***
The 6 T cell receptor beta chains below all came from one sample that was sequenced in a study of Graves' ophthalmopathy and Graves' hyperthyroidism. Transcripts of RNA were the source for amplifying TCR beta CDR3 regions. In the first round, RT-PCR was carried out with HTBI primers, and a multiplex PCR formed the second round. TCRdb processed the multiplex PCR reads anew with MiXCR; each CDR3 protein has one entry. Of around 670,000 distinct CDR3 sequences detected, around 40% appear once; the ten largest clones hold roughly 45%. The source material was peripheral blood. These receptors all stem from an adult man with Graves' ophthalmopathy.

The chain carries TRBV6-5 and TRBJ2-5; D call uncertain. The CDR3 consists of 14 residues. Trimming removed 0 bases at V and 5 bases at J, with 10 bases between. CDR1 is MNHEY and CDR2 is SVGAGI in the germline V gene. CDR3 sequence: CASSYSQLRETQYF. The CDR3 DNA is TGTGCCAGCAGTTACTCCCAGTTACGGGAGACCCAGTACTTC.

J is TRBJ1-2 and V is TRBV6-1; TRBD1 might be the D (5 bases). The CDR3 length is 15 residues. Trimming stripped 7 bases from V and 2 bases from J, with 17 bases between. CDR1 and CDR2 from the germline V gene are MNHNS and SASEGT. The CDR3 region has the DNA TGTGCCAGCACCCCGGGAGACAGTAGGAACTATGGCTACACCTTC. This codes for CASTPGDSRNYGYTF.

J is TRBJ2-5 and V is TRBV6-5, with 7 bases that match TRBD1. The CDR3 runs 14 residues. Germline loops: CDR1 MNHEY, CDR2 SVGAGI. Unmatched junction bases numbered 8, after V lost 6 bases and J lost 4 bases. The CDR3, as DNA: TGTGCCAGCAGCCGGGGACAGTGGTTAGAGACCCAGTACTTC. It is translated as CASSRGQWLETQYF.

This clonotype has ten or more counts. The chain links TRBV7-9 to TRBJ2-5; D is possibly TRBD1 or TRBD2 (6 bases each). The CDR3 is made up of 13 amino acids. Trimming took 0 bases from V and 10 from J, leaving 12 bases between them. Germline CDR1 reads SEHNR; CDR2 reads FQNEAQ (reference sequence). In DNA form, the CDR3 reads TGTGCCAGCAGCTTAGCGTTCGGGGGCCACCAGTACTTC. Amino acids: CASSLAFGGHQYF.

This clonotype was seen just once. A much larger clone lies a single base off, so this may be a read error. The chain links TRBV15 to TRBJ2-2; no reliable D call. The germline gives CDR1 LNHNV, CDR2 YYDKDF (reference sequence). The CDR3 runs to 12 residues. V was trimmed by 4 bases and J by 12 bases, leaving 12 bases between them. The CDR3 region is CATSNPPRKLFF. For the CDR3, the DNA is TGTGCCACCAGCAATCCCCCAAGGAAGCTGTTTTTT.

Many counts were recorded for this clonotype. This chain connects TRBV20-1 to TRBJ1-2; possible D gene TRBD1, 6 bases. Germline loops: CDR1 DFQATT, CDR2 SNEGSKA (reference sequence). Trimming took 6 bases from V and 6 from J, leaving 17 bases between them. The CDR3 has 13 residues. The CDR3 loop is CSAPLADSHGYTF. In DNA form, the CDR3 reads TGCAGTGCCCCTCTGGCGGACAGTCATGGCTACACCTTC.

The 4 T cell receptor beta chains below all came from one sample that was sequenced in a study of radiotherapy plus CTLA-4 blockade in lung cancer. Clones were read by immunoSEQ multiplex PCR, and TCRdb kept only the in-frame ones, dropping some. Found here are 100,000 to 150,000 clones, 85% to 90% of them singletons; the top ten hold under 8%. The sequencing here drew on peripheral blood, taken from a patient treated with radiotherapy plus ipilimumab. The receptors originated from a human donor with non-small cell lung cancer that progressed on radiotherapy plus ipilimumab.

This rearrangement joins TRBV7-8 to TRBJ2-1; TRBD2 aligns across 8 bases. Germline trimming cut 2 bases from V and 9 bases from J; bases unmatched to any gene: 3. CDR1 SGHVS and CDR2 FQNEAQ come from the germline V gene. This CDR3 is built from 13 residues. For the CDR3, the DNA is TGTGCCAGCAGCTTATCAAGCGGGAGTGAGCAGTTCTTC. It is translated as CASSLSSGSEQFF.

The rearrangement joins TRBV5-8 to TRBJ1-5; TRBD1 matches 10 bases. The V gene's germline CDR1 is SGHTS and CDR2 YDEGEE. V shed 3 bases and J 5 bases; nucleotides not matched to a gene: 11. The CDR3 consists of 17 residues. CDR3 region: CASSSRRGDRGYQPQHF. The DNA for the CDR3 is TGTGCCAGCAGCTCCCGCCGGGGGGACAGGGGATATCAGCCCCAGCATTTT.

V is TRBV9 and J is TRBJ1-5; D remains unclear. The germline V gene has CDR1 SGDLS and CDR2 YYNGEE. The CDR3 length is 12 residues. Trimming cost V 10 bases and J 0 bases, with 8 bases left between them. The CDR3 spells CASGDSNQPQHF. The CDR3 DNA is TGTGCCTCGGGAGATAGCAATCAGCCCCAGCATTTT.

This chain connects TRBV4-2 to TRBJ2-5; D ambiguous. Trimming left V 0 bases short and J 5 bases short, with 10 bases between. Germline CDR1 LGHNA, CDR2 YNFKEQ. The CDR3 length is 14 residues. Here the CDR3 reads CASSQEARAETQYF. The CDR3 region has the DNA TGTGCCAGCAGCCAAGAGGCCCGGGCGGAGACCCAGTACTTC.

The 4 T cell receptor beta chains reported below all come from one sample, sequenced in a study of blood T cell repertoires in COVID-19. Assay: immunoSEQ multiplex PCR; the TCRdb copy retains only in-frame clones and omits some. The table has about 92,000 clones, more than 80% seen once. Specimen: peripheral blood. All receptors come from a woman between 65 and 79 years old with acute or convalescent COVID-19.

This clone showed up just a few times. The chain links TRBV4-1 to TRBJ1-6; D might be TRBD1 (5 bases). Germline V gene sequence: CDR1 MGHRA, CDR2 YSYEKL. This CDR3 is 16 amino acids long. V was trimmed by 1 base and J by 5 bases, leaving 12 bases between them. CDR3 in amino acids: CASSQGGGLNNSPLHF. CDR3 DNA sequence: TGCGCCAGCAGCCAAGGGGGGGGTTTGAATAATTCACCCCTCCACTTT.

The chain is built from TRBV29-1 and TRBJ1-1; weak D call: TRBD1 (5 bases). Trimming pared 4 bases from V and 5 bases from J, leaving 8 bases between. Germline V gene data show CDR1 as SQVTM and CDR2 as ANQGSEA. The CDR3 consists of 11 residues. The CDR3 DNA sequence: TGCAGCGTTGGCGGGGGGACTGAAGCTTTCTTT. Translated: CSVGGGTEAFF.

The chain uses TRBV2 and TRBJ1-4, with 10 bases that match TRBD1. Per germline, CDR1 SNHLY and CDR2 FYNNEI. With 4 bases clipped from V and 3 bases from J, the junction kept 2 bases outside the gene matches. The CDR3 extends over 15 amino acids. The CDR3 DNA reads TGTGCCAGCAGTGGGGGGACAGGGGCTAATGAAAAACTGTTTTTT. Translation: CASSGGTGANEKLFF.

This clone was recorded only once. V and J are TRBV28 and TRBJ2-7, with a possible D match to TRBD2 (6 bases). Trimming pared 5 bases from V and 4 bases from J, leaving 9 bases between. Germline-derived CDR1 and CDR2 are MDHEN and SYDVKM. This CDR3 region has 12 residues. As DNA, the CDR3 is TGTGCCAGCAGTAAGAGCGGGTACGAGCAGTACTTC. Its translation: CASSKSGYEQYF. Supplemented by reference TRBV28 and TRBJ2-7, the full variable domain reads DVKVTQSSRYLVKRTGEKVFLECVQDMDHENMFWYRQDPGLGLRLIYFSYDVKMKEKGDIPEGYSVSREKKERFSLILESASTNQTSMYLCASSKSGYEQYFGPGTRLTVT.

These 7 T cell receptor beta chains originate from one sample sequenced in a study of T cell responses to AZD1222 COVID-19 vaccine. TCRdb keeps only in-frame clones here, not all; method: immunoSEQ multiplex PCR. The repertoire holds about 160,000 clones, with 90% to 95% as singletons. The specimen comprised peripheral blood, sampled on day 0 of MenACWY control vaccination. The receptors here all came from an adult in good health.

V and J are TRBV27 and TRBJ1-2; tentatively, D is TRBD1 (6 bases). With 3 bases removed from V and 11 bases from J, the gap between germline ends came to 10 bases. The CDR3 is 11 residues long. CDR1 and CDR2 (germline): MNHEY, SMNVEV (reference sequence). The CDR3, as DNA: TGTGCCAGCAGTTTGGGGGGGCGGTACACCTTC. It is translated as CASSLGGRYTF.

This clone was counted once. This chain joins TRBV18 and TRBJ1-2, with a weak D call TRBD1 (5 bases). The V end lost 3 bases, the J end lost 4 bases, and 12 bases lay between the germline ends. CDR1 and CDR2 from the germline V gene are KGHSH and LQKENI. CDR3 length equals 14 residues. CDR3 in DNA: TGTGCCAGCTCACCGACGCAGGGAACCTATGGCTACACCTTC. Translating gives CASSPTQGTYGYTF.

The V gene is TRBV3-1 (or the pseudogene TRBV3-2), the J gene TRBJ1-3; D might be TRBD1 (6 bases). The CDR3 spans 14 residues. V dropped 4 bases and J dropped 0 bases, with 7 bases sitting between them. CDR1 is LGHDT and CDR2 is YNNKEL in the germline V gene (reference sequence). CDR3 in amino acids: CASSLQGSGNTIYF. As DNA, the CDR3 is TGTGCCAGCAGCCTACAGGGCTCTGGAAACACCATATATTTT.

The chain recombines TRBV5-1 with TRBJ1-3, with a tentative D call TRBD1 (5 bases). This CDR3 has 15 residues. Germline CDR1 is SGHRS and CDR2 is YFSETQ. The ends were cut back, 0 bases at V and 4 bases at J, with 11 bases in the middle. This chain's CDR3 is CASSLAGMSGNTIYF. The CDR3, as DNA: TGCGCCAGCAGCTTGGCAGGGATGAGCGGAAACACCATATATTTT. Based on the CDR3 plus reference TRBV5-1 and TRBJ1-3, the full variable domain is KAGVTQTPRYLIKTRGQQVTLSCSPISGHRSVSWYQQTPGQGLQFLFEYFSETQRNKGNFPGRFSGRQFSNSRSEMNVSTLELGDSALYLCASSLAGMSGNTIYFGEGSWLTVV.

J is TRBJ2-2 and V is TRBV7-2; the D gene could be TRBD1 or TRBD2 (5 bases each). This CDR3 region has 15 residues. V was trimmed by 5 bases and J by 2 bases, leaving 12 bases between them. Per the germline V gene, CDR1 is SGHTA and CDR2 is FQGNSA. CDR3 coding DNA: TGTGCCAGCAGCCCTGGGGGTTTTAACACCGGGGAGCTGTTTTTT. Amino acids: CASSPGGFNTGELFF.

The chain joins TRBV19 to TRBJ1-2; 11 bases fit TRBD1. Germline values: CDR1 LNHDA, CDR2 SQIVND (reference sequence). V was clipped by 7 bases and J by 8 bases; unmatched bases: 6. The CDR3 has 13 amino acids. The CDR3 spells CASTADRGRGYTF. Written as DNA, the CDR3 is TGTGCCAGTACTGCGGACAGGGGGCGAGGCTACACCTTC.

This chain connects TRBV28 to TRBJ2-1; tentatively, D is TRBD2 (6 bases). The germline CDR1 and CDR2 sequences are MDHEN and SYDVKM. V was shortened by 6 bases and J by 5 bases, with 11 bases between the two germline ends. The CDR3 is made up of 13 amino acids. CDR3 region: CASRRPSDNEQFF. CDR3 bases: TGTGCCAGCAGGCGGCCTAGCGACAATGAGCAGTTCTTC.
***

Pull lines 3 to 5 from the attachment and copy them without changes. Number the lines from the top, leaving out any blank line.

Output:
J is TRBJ1-2 and V is TRBV6-1; TRBD1 might be the D (5 bases). The CDR3 length is 15 residues. Trimming stripped 7 bases from V and 2 bases from J, with 17 bases between. CDR1 and CDR2 from the germline V gene are MNHNS and SASEGT. The CDR3 region has the DNA TGTGCCAGCACCCCGGGAGACAGTAGGAACTATGGCTACACCTTC. This codes for CASTPGDSRNYGYTF.

J is TRBJ2-5 and V is TRBV6-5, with 7 bases that match TRBD1. The CDR3 runs 14 residues. Germline loops: CDR1 MNHEY, CDR2 SVGAGI. Unmatched junction bases numbered 8, after V lost 6 bases and J lost 4 bases. The CDR3, as DNA: TGTGCCAGCAGCCGGGGACAGTGGTTAGAGACCCAGTACTTC. It is translated as CASSRGQWLETQYF.

This clonotype has ten or more counts. The chain links TRBV7-9 to TRBJ2-5; D is possibly TRBD1 or TRBD2 (6 bases each). The CDR3 is made up of 13 amino acids. Trimming took 0 bases from V and 10 from J, leaving 12 bases between them. Germline CDR1 reads SEHNR; CDR2 reads FQNEAQ (reference sequence). In DNA form, the CDR3 reads TGTGCCAGCAGCTTAGCGTTCGGGGGCCACCAGTACTTC. Amino acids: CASSLAFGGHQYF.